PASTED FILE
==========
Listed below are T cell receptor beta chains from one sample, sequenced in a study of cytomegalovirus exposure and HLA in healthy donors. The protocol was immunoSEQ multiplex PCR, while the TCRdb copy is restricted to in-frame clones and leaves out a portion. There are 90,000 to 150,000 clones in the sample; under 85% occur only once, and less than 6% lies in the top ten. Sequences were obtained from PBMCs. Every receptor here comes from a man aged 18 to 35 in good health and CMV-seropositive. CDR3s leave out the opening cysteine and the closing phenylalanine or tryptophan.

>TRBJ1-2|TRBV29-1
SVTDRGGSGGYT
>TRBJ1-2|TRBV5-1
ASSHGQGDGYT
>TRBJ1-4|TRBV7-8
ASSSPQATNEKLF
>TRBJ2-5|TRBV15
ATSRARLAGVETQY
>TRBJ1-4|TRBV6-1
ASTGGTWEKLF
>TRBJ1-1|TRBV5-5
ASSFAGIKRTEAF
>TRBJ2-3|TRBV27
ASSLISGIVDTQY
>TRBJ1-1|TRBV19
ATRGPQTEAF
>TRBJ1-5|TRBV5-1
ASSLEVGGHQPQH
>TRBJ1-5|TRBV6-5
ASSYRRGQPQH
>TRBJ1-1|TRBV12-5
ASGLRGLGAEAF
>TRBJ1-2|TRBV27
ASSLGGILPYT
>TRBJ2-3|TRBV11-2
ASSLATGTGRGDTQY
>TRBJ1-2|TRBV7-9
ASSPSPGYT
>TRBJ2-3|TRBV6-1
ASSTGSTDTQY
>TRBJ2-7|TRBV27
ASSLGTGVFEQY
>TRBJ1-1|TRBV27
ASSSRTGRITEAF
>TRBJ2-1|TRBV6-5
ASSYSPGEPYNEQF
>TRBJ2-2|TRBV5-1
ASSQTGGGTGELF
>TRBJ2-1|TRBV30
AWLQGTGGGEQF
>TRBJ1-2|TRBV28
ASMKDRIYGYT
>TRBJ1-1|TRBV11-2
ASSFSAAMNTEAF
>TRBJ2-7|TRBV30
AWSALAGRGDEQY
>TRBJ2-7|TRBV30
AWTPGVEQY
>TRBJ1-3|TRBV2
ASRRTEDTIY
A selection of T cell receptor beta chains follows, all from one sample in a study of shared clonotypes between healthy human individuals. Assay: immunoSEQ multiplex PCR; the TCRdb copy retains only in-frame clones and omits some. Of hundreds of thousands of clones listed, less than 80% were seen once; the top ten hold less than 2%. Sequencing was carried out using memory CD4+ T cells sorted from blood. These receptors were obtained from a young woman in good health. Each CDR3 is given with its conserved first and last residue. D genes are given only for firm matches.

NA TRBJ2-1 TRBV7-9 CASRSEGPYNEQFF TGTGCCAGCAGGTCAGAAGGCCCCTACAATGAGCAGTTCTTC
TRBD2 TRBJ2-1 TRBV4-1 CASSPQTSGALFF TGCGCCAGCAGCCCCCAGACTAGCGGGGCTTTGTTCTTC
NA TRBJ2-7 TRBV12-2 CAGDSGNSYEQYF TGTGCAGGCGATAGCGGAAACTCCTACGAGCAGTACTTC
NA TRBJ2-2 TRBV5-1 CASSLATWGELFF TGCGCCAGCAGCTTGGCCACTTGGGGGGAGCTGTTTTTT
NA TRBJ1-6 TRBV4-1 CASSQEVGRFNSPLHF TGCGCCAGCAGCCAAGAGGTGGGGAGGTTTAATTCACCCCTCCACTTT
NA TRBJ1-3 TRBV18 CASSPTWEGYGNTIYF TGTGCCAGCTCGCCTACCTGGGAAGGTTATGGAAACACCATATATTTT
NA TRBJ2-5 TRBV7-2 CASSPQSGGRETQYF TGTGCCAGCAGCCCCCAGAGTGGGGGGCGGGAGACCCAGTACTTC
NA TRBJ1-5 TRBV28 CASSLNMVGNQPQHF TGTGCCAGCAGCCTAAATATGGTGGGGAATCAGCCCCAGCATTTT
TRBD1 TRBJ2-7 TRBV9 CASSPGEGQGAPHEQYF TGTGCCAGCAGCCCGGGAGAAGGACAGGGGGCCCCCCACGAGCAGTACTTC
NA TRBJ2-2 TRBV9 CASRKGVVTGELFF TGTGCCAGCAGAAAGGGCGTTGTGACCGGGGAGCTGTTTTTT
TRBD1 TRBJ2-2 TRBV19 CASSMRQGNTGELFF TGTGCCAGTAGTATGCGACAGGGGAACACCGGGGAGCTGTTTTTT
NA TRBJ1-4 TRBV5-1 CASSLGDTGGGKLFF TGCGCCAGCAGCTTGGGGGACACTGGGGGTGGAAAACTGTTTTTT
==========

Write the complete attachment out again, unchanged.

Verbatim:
Listed below are T cell receptor beta chains from one sample, sequenced in a study of cytomegalovirus exposure and HLA in healthy donors. The protocol was immunoSEQ multiplex PCR, while the TCRdb copy is restricted to in-frame clones and leaves out a portion. There are 90,000 to 150,000 clones in the sample; under 85% occur only once, and less than 6% lies in the top ten. Sequences were obtained from PBMCs. Every receptor here comes from a man aged 18 to 35 in good health and CMV-seropositive. CDR3s leave out the opening cysteine and the closing phenylalanine or tryptophan.

>TRBJ1-2|TRBV29-1
SVTDRGGSGGYT
>TRBJ1-2|TRBV5-1
ASSHGQGDGYT
>TRBJ1-4|TRBV7-8
ASSSPQATNEKLF
>TRBJ2-5|TRBV15
ATSRARLAGVETQY
>TRBJ1-4|TRBV6-1
ASTGGTWEKLF
>TRBJ1-1|TRBV5-5
ASSFAGIKRTEAF
>TRBJ2-3|TRBV27
ASSLISGIVDTQY
>TRBJ1-1|TRBV19
ATRGPQTEAF
>TRBJ1-5|TRBV5-1
ASSLEVGGHQPQH
>TRBJ1-5|TRBV6-5
ASSYRRGQPQH
>TRBJ1-1|TRBV12-5
ASGLRGLGAEAF
>TRBJ1-2|TRBV27
ASSLGGILPYT
>TRBJ2-3|TRBV11-2
ASSLATGTGRGDTQY
>TRBJ1-2|TRBV7-9
ASSPSPGYT
>TRBJ2-3|TRBV6-1
ASSTGSTDTQY
>TRBJ2-7|TRBV27
ASSLGTGVFEQY
>TRBJ1-1|TRBV27
ASSSRTGRITEAF
>TRBJ2-1|TRBV6-5
ASSYSPGEPYNEQF
>TRBJ2-2|TRBV5-1
ASSQTGGGTGELF
>TRBJ2-1|TRBV30
AWLQGTGGGEQF
>TRBJ1-2|TRBV28
ASMKDRIYGYT
>TRBJ1-1|TRBV11-2
ASSFSAAMNTEAF
>TRBJ2-7|TRBV30
AWSALAGRGDEQY
>TRBJ2-7|TRBV30
AWTPGVEQY
>TRBJ1-3|TRBV2
ASRRTEDTIY
A selection of T cell receptor beta chains follows, all from one sample in a study of shared clonotypes between healthy human individuals. Assay: immunoSEQ multiplex PCR; the TCRdb copy retains only in-frame clones and omits some. Of hundreds of thousands of clones listed, less than 80% were seen once; the top ten hold less than 2%. Sequencing was carried out using memory CD4+ T cells sorted from blood. These receptors were obtained from a young woman in good health. Each CDR3 is given with its conserved first and last residue. D genes are given only for firm matches.

NA TRBJ2-1 TRBV7-9 CASRSEGPYNEQFF TGTGCCAGCAGGTCAGAAGGCCCCTACAATGAGCAGTTCTTC
TRBD2 TRBJ2-1 TRBV4-1 CASSPQTSGALFF TGCGCCAGCAGCCCCCAGACTAGCGGGGCTTTGTTCTTC
NA TRBJ2-7 TRBV12-2 CAGDSGNSYEQYF TGTGCAGGCGATAGCGGAAACTCCTACGAGCAGTACTTC
NA TRBJ2-2 TRBV5-1 CASSLATWGELFF TGCGCCAGCAGCTTGGCCACTTGGGGGGAGCTGTTTTTT
NA TRBJ1-6 TRBV4-1 CASSQEVGRFNSPLHF TGCGCCAGCAGCCAAGAGGTGGGGAGGTTTAATTCACCCCTCCACTTT
NA TRBJ1-3 TRBV18 CASSPTWEGYGNTIYF TGTGCCAGCTCGCCTACCTGGGAAGGTTATGGAAACACCATATATTTT
NA TRBJ2-5 TRBV7-2 CASSPQSGGRETQYF TGTGCCAGCAGCCCCCAGAGTGGGGGGCGGGAGACCCAGTACTTC
NA TRBJ1-5 TRBV28 CASSLNMVGNQPQHF TGTGCCAGCAGCCTAAATATGGTGGGGAATCAGCCCCAGCATTTT
TRBD1 TRBJ2-7 TRBV9 CASSPGEGQGAPHEQYF TGTGCCAGCAGCCCGGGAGAAGGACAGGGGGCCCCCCACGAGCAGTACTTC
NA TRBJ2-2 TRBV9 CASRKGVVTGELFF TGTGCCAGCAGAAAGGGCGTTGTGACCGGGGAGCTGTTTTTT
TRBD1 TRBJ2-2 TRBV19 CASSMRQGNTGELFF TGTGCCAGTAGTATGCGACAGGGGAACACCGGGGAGCTGTTTTTT
NA TRBJ1-4 TRBV5-1 CASSLGDTGGGKLFF TGCGCCAGCAGCTTGGGGGACACTGGGGGTGGAAAACTGTTTTTT